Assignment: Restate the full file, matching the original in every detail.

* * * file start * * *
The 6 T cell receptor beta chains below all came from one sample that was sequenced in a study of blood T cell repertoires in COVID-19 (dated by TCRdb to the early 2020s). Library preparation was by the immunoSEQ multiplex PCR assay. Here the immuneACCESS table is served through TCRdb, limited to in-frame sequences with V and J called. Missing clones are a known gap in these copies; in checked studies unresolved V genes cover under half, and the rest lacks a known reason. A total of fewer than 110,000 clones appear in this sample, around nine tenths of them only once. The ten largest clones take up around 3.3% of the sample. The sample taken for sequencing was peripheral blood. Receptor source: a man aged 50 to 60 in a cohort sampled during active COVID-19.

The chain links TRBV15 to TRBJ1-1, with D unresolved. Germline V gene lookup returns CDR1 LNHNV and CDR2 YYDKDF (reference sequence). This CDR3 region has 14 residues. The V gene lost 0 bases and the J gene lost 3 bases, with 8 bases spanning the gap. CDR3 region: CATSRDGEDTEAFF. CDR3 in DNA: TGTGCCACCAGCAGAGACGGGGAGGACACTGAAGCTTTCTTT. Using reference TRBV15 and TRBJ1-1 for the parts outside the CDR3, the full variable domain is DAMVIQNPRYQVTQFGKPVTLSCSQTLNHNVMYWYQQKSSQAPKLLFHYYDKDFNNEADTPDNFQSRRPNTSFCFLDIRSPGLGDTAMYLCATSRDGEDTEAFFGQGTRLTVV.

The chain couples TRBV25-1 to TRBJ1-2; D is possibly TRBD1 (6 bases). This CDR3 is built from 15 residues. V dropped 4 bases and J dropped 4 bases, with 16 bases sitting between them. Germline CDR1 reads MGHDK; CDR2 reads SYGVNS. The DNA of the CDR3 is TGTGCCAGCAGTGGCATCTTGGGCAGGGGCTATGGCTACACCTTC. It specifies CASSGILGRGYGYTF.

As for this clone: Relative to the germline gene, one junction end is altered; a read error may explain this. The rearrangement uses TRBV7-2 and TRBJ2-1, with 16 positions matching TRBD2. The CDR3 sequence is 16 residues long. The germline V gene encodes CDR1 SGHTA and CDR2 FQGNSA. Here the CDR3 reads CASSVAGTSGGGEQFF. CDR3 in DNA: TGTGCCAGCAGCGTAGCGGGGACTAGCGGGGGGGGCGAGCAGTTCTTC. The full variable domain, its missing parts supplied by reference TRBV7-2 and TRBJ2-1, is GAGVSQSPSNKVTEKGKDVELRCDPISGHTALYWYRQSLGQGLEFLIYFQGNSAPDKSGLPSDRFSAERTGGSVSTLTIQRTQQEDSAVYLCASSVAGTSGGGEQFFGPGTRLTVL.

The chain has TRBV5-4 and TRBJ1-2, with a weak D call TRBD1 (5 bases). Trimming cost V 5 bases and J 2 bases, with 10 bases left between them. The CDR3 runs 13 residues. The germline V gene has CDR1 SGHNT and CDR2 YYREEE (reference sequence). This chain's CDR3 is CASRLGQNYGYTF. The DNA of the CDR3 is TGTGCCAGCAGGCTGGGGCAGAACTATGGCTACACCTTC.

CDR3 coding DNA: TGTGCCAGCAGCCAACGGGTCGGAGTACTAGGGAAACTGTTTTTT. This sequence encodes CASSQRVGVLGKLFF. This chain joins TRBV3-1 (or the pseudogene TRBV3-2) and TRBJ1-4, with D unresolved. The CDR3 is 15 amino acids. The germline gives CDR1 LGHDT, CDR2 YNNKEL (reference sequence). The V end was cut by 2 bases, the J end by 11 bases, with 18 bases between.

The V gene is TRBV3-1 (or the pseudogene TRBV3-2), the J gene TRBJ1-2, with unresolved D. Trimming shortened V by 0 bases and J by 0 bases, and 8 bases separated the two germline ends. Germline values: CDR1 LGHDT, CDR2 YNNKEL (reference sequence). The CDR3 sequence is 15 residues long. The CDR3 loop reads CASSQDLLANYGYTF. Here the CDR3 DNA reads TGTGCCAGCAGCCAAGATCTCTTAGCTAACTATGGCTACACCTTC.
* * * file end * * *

The 6 T cell receptor beta chains below all came from one sample that was sequenced in a study of blood T cell repertoires in COVID-19 (dated by TCRdb to the early 2020s). Library preparation was by the immunoSEQ multiplex PCR assay. Here the immuneACCESS table is served through TCRdb, limited to in-frame sequences with V and J called. Missing clones are a known gap in these copies; in checked studies unresolved V genes cover under half, and the rest lacks a known reason. A total of fewer than 110,000 clones appear in this sample, around nine tenths of them only once. The ten largest clones take up around 3.3% of the sample. The sample taken for sequencing was peripheral blood. Receptor source: a man aged 50 to 60 in a cohort sampled during active COVID-19.

The chain links TRBV15 to TRBJ1-1, with D unresolved. Germline V gene lookup returns CDR1 LNHNV and CDR2 YYDKDF (reference sequence). This CDR3 region has 14 residues. The V gene lost 0 bases and the J gene lost 3 bases, with 8 bases spanning the gap. CDR3 region: CATSRDGEDTEAFF. CDR3 in DNA: TGTGCCACCAGCAGAGACGGGGAGGACACTGAAGCTTTCTTT. Using reference TRBV15 and TRBJ1-1 for the parts outside the CDR3, the full variable domain is DAMVIQNPRYQVTQFGKPVTLSCSQTLNHNVMYWYQQKSSQAPKLLFHYYDKDFNNEADTPDNFQSRRPNTSFCFLDIRSPGLGDTAMYLCATSRDGEDTEAFFGQGTRLTVV.

The chain couples TRBV25-1 to TRBJ1-2; D is possibly TRBD1 (6 bases). This CDR3 is built from 15 residues. V dropped 4 bases and J dropped 4 bases, with 16 bases sitting between them. Germline CDR1 reads MGHDK; CDR2 reads SYGVNS. The DNA of the CDR3 is TGTGCCAGCAGTGGCATCTTGGGCAGGGGCTATGGCTACACCTTC. It specifies CASSGILGRGYGYTF.

As for this clone: Relative to the germline gene, one junction end is altered; a read error may explain this. The rearrangement uses TRBV7-2 and TRBJ2-1, with 16 positions matching TRBD2. The CDR3 sequence is 16 residues long. The germline V gene encodes CDR1 SGHTA and CDR2 FQGNSA. Here the CDR3 reads CASSVAGTSGGGEQFF. CDR3 in DNA: TGTGCCAGCAGCGTAGCGGGGACTAGCGGGGGGGGCGAGCAGTTCTTC. The full variable domain, its missing parts supplied by reference TRBV7-2 and TRBJ2-1, is GAGVSQSPSNKVTEKGKDVELRCDPISGHTALYWYRQSLGQGLEFLIYFQGNSAPDKSGLPSDRFSAERTGGSVSTLTIQRTQQEDSAVYLCASSVAGTSGGGEQFFGPGTRLTVL.

The chain has TRBV5-4 and TRBJ1-2, with a weak D call TRBD1 (5 bases). Trimming cost V 5 bases and J 2 bases, with 10 bases left between them. The CDR3 runs 13 residues. The germline V gene has CDR1 SGHNT and CDR2 YYREEE (reference sequence). This chain's CDR3 is CASRLGQNYGYTF. The DNA of the CDR3 is TGTGCCAGCAGGCTGGGGCAGAACTATGGCTACACCTTC.

CDR3 coding DNA: TGTGCCAGCAGCCAACGGGTCGGAGTACTAGGGAAACTGTTTTTT. This sequence encodes CASSQRVGVLGKLFF. This chain joins TRBV3-1 (or the pseudogene TRBV3-2) and TRBJ1-4, with D unresolved. The CDR3 is 15 amino acids. The germline gives CDR1 LGHDT, CDR2 YNNKEL (reference sequence). The V end was cut by 2 bases, the J end by 11 bases, with 18 bases between.

The V gene is TRBV3-1 (or the pseudogene TRBV3-2), the J gene TRBJ1-2, with unresolved D. Trimming shortened V by 0 bases and J by 0 bases, and 8 bases separated the two germline ends. Germline values: CDR1 LGHDT, CDR2 YNNKEL (reference sequence). The CDR3 sequence is 15 residues long. The CDR3 loop reads CASSQDLLANYGYTF. Here the CDR3 DNA reads TGTGCCAGCAGCCAAGATCTCTTAGCTAACTATGGCTACACCTTC.